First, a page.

How is the Trajectory of a Spacecraft Designed?

by Carson
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Spacecraft have different trajectories with different destinations and are launched at different times. How is a spacecraft trajectory designed, and what parameters govern the decision process? Let’s find out about them in this article.

Before You Design Spacecraft Trajectory

In the process of designing a journey that a space probe would take, we must first learn about the positions, orbits, speeds of planets and targets of interest. That’s because you apparently need the location of the target to reach it.

However, it is not very simple, as the objects also move around our star as the spacecraft travels towards them. Therefore, you should go for intercepting the object instead of aiming it towards the target like throwing a ball. That’s why the orbits and the speeds, not just the positions and distances, are in the list of parameters.

At first, you may think that it is just as easy as simply estimating the circular trajectory of the target and aiming at it in a straight line using a spacecraft. Nevertheless, this concept is entirely wrong, as interplanetary spacecraft orbit the Sun to save fuel costs. You can still get to a celestial object in our Solar System in orbit around our star, and it conserves fuel costs given that the spacecraft’s velocity never exceeds the escape velocity of the Sun, whereas it must do so if it were to travel in a straight line across the planetary system.

Therefore, substantial knowledge about orbital mechanics and transfer orbits will be needed to design spacecraft trajectories. We’ll explore these in the next section.

Transfer Orbits

To get from one planet to another, we need a transfer orbit. It takes the spacecraft on an elliptical trajectory that intersects with the origin’s and destination’s orbit. For instance, if you launch a space probe to Mars, you’ll want to apply acceleration to the spacecraft to distance its aphelion away from the Sun by just the right amount so that it intercepts Mars with the minimum amount of acceleration. Since any change in orbit requires acceleration and fuel, the optimal path is to let it circle the Sun by half an orbit, launching from Earth from one side and arriving at Mars on the opposite side. The same principle is true for other planetary combinations, though the required acceleration will not be the same.

This type of transfer orbit is called the Hohmann transfer orbit and is one of the most common ways to get from one planet to another in modern space missions.

An illustration of a Hohmann transfer orbit

There are other types of transfer orbits, but they mainly adjust the orbits of space probes around our planet. Hohmann transfer orbits and its variants are often still necessary for interplanetary missions.

Launch Windows

When you talk about rendezvous with another object, ensure you launch your spacecraft at the right time. For example, imagine that you launch a mission to Mars when Earth and Mars are in opposite directions from the Sun. Mars is also moving like other planets as the spacecraft moves for half a lap around our star. By the time the spacecraft reaches Mars’s orbit, the target is not there anymore, leaving the spacecraft with many laps to circle before it meets the planet by chance, and it cannot achieve its scientific objectives within the span of decades or even centuries.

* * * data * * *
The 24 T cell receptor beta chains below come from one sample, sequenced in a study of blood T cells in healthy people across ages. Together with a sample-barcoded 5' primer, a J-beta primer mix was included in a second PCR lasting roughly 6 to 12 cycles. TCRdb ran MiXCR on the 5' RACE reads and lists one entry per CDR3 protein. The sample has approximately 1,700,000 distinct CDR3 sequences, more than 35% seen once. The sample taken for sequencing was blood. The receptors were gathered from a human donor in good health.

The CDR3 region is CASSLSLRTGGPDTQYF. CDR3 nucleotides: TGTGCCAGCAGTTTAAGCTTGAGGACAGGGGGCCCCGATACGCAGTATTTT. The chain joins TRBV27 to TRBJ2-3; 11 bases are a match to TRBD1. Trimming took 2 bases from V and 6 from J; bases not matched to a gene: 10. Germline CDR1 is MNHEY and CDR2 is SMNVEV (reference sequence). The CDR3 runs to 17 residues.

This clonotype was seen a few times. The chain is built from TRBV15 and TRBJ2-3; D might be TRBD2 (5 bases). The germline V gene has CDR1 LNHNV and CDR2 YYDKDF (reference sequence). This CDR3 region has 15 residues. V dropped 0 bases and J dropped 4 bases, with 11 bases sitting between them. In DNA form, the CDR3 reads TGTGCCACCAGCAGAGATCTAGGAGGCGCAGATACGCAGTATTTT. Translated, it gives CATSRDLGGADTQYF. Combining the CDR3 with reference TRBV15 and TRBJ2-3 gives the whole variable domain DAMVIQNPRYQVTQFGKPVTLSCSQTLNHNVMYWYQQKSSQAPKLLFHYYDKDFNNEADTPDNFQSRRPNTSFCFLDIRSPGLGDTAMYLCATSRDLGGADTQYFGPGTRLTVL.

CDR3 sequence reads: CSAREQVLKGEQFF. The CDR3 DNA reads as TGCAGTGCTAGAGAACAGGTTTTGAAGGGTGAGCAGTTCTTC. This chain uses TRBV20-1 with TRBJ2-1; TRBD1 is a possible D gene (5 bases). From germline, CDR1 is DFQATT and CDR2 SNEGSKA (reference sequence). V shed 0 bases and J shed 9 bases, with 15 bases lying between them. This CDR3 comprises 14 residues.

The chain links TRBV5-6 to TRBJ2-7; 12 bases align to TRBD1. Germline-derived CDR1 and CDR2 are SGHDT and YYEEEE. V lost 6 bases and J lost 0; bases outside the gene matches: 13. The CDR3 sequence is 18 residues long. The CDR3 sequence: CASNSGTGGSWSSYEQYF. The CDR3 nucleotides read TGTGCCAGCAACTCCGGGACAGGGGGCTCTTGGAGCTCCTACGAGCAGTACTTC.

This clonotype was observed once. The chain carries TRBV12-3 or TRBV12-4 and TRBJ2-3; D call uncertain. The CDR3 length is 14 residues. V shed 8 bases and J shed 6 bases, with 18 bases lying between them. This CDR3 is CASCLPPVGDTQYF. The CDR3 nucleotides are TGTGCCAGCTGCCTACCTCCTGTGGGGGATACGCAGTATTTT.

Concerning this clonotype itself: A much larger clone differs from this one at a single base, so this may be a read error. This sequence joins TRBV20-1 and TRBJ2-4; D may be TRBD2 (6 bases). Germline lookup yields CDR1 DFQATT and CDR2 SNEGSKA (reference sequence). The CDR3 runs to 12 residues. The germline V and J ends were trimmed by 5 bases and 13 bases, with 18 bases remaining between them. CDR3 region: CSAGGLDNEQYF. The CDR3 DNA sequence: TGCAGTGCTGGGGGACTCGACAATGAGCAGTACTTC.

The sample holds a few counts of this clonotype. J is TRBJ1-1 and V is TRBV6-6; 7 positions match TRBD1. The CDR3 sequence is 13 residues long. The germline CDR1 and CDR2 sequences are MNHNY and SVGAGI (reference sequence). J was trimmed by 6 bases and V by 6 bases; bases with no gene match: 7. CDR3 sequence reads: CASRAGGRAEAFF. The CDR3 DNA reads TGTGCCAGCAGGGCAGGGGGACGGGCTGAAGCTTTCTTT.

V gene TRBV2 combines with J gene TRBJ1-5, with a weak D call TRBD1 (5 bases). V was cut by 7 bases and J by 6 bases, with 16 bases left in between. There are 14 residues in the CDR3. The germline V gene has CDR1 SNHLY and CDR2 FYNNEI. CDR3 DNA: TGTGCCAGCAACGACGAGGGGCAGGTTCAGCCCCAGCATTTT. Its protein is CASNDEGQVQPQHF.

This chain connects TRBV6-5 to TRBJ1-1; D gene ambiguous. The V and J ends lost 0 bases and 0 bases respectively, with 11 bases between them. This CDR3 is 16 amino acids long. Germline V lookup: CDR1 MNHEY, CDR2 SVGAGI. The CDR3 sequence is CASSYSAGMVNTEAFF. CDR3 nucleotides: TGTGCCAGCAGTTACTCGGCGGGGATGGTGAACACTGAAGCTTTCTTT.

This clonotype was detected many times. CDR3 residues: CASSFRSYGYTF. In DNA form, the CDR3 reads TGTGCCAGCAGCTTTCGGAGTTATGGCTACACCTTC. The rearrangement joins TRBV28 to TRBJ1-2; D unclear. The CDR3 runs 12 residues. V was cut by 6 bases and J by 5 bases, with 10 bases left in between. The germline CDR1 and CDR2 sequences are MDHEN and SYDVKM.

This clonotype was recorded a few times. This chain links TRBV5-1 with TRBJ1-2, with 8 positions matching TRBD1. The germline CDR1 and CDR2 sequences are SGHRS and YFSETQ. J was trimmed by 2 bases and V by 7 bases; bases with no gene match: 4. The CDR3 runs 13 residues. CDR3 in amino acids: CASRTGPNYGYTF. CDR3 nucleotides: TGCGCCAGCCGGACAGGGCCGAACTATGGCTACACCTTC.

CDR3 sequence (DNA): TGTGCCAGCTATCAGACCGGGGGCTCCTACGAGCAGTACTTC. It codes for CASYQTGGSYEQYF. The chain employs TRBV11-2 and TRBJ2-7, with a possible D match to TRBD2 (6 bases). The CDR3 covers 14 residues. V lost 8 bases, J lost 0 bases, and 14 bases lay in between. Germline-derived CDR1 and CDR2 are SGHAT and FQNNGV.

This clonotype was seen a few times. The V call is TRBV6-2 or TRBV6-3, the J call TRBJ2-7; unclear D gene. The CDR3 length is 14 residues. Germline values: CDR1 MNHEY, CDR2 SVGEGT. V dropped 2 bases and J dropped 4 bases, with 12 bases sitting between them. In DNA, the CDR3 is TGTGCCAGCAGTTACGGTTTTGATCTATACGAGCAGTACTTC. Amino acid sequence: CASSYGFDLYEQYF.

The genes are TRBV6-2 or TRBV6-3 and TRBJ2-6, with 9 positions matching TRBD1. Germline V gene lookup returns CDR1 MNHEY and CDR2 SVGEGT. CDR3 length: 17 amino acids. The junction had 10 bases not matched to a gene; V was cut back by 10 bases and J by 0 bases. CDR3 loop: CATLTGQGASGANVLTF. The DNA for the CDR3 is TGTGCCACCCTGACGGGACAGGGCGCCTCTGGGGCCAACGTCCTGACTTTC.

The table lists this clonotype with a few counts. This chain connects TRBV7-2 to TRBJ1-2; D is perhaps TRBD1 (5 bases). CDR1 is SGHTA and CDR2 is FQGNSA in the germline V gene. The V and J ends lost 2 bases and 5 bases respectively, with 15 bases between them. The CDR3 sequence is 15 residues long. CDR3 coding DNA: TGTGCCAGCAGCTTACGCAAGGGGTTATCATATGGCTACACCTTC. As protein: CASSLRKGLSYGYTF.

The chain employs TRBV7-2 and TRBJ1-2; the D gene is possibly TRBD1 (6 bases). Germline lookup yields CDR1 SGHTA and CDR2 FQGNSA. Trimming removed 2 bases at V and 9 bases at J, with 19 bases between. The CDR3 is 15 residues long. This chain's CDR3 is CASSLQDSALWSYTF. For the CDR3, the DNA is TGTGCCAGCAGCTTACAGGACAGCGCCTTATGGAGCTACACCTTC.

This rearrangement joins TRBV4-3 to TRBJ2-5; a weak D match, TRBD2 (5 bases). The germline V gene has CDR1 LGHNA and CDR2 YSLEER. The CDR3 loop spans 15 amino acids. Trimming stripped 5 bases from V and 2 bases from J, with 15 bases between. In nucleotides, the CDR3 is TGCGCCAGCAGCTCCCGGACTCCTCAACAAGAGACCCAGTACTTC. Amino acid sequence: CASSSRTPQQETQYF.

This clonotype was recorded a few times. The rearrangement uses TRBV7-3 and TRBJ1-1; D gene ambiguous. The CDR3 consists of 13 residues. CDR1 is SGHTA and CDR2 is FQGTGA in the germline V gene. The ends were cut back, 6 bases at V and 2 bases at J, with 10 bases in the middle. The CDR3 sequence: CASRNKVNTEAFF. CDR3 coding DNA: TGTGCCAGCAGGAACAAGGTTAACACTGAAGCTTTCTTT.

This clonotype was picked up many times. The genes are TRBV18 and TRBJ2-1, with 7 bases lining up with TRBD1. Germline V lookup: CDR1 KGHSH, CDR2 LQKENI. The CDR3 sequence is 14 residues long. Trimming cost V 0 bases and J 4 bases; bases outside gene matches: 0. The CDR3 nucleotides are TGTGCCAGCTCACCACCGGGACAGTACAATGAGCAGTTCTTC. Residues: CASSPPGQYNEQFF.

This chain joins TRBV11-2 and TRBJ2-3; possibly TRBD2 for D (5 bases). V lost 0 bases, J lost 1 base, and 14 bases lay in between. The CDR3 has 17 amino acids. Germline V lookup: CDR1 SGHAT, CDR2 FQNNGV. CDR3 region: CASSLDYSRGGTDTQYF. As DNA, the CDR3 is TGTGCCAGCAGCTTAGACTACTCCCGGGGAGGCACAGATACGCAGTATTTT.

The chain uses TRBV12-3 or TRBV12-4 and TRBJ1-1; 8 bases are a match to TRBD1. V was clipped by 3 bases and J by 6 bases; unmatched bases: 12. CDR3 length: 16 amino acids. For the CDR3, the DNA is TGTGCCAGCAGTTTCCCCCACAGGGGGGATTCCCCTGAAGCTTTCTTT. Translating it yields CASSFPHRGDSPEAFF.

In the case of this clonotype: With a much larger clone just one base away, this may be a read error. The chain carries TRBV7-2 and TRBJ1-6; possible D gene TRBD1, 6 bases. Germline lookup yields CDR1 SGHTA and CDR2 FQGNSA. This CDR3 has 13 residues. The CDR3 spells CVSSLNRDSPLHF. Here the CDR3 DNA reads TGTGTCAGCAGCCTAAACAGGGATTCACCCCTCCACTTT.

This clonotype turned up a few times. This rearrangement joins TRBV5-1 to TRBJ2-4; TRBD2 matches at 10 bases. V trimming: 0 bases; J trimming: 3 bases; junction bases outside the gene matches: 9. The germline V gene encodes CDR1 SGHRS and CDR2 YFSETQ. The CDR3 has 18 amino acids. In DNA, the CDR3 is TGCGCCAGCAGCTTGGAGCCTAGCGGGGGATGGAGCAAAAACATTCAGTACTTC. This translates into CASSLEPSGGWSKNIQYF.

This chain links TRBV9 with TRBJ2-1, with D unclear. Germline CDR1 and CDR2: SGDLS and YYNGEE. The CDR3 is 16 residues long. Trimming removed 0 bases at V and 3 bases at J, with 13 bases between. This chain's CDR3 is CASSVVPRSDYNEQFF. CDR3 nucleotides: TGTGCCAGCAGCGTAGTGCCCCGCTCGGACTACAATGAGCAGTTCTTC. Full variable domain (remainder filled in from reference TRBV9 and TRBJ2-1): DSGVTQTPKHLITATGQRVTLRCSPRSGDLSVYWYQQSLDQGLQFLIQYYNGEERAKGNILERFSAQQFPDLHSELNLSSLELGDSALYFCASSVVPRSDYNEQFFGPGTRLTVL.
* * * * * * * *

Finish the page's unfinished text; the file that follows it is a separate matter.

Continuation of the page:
Therefore, to make sure a spacecraft arrives at a target at the soonest time, you have to wait for the orbital arrangements for what we call the launch window. The time where the space probe can launch is calculated through the alignments of the planets and the orbit that the spacecraft will take. Once it is well-defined, the mission team works on the schedule and waits for an opportunity to launch as they prepare the spacecraft.

However, it is not very simple. For instance, if a rare planetary arrangement occurs only once in a few decades, you may be better off taking more convoluted paths that take longer to reach the target. That way, the mission time will be lengthened, but the waiting time could be shortened by a larger degree, making the spacecraft reach its destination sooner.

Gravity Assists

For destinations that require more acceleration for a transfer orbit, the power of a single launch vehicle may be insufficient. Instead, it must accelerate mid-flight with a relatively low fuel quantity. Here’s where gravity assists come in: They exchange angular momentum between the planet and the spacecraft. Its purpose is to naturally accelerate or decelerate a spacecraft, thus putting it into a different orbit from the original one.

Here is also where the trajectory of a spacecraft becomes complicated, especially if the mission requires more than one gravity assist. If there is only one gravity assist in the journey, you could search for a launch window where three objects align optimally. Nonetheless, if there are multiple gravity assists, there are many possibilities of what you could do, so it likely requires an extensive computer search to look for the shortest path with the shortest amount of waiting time to the launch window.

Conclusion

Today, we’ve explored how spacecraft trajectory is designed to reach its destination and do science as soon as possible. Even if the trajectory is configured properly, there may still be unexpected errors during launch, resulting in the need for in-flight correction maneuvers. If we’ve missed any crucial parameters we should have included, please leave them in the comments below.

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